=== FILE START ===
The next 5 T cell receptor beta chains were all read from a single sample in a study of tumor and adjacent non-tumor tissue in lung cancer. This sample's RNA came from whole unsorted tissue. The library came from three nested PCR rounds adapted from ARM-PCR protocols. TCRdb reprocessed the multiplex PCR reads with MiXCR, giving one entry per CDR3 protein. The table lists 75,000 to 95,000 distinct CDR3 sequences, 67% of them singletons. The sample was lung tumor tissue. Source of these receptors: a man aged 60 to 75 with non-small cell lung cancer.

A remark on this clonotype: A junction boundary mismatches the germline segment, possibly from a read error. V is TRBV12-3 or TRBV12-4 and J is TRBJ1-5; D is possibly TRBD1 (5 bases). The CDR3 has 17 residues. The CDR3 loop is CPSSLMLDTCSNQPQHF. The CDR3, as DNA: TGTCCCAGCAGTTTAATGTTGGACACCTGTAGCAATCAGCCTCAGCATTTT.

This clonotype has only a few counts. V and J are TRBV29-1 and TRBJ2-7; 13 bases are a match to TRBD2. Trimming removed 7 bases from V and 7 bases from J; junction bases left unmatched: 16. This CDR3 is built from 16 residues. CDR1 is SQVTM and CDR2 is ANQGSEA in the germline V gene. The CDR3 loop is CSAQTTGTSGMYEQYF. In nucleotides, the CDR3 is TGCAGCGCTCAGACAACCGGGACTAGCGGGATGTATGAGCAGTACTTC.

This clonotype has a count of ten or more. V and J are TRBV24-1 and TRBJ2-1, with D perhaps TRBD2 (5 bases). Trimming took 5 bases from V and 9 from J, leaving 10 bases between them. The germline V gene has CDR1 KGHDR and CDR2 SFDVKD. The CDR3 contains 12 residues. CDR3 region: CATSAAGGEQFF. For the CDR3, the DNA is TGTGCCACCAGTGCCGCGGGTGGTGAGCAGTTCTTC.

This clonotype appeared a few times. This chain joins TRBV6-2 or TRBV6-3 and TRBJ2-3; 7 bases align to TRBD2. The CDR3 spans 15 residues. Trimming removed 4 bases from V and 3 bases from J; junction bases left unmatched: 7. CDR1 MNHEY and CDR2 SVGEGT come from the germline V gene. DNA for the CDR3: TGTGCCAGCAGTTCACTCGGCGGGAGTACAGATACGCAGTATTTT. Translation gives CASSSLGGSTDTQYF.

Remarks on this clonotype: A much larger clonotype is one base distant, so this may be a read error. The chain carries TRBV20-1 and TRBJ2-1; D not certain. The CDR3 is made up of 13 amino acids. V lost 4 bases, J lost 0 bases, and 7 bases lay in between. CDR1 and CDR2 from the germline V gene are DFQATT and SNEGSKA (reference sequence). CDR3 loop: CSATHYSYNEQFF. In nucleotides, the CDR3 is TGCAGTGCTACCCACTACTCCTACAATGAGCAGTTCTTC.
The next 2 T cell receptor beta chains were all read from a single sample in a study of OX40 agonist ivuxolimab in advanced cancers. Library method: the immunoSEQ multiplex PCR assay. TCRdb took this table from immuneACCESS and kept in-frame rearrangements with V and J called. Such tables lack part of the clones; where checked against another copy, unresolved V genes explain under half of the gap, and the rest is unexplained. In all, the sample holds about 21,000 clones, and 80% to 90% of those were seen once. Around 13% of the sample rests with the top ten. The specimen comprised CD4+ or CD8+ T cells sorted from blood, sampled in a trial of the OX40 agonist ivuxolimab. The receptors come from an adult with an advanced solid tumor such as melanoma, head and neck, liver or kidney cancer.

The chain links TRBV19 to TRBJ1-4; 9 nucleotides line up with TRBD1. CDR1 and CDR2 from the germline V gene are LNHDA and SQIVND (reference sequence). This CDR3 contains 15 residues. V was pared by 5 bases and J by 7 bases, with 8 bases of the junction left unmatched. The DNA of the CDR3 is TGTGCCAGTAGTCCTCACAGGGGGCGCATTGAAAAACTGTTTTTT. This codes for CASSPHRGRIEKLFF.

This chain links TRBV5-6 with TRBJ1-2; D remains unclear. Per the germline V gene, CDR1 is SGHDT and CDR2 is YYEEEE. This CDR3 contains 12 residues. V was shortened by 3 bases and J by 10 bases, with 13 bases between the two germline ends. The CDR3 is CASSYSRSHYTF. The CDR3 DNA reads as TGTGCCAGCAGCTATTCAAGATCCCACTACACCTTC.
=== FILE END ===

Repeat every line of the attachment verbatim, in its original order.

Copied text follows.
The next 5 T cell receptor beta chains were all read from a single sample in a study of tumor and adjacent non-tumor tissue in lung cancer. This sample's RNA came from whole unsorted tissue. The library came from three nested PCR rounds adapted from ARM-PCR protocols. TCRdb reprocessed the multiplex PCR reads with MiXCR, giving one entry per CDR3 protein. The table lists 75,000 to 95,000 distinct CDR3 sequences, 67% of them singletons. The sample was lung tumor tissue. Source of these receptors: a man aged 60 to 75 with non-small cell lung cancer.

A remark on this clonotype: A junction boundary mismatches the germline segment, possibly from a read error. V is TRBV12-3 or TRBV12-4 and J is TRBJ1-5; D is possibly TRBD1 (5 bases). The CDR3 has 17 residues. The CDR3 loop is CPSSLMLDTCSNQPQHF. The CDR3, as DNA: TGTCCCAGCAGTTTAATGTTGGACACCTGTAGCAATCAGCCTCAGCATTTT.

This clonotype has only a few counts. V and J are TRBV29-1 and TRBJ2-7; 13 bases are a match to TRBD2. Trimming removed 7 bases from V and 7 bases from J; junction bases left unmatched: 16. This CDR3 is built from 16 residues. CDR1 is SQVTM and CDR2 is ANQGSEA in the germline V gene. The CDR3 loop is CSAQTTGTSGMYEQYF. In nucleotides, the CDR3 is TGCAGCGCTCAGACAACCGGGACTAGCGGGATGTATGAGCAGTACTTC.

This clonotype has a count of ten or more. V and J are TRBV24-1 and TRBJ2-1, with D perhaps TRBD2 (5 bases). Trimming took 5 bases from V and 9 from J, leaving 10 bases between them. The germline V gene has CDR1 KGHDR and CDR2 SFDVKD. The CDR3 contains 12 residues. CDR3 region: CATSAAGGEQFF. For the CDR3, the DNA is TGTGCCACCAGTGCCGCGGGTGGTGAGCAGTTCTTC.

This clonotype appeared a few times. This chain joins TRBV6-2 or TRBV6-3 and TRBJ2-3; 7 bases align to TRBD2. The CDR3 spans 15 residues. Trimming removed 4 bases from V and 3 bases from J; junction bases left unmatched: 7. CDR1 MNHEY and CDR2 SVGEGT come from the germline V gene. DNA for the CDR3: TGTGCCAGCAGTTCACTCGGCGGGAGTACAGATACGCAGTATTTT. Translation gives CASSSLGGSTDTQYF.

Remarks on this clonotype: A much larger clonotype is one base distant, so this may be a read error. The chain carries TRBV20-1 and TRBJ2-1; D not certain. The CDR3 is made up of 13 amino acids. V lost 4 bases, J lost 0 bases, and 7 bases lay in between. CDR1 and CDR2 from the germline V gene are DFQATT and SNEGSKA (reference sequence). CDR3 loop: CSATHYSYNEQFF. In nucleotides, the CDR3 is TGCAGTGCTACCCACTACTCCTACAATGAGCAGTTCTTC.
The next 2 T cell receptor beta chains were all read from a single sample in a study of OX40 agonist ivuxolimab in advanced cancers. Library method: the immunoSEQ multiplex PCR assay. TCRdb took this table from immuneACCESS and kept in-frame rearrangements with V and J called. Such tables lack part of the clones; where checked against another copy, unresolved V genes explain under half of the gap, and the rest is unexplained. In all, the sample holds about 21,000 clones, and 80% to 90% of those were seen once. Around 13% of the sample rests with the top ten. The specimen comprised CD4+ or CD8+ T cells sorted from blood, sampled in a trial of the OX40 agonist ivuxolimab. The receptors come from an adult with an advanced solid tumor such as melanoma, head and neck, liver or kidney cancer.

The chain links TRBV19 to TRBJ1-4; 9 nucleotides line up with TRBD1. CDR1 and CDR2 from the germline V gene are LNHDA and SQIVND (reference sequence). This CDR3 contains 15 residues. V was pared by 5 bases and J by 7 bases, with 8 bases of the junction left unmatched. The DNA of the CDR3 is TGTGCCAGTAGTCCTCACAGGGGGCGCATTGAAAAACTGTTTTTT. This codes for CASSPHRGRIEKLFF.

This chain links TRBV5-6 with TRBJ1-2; D remains unclear. Per the germline V gene, CDR1 is SGHDT and CDR2 is YYEEEE. This CDR3 contains 12 residues. V was shortened by 3 bases and J by 10 bases, with 13 bases between the two germline ends. The CDR3 is CASSYSRSHYTF. The CDR3 DNA reads as TGTGCCAGCAGCTATTCAAGATCCCACTACACCTTC.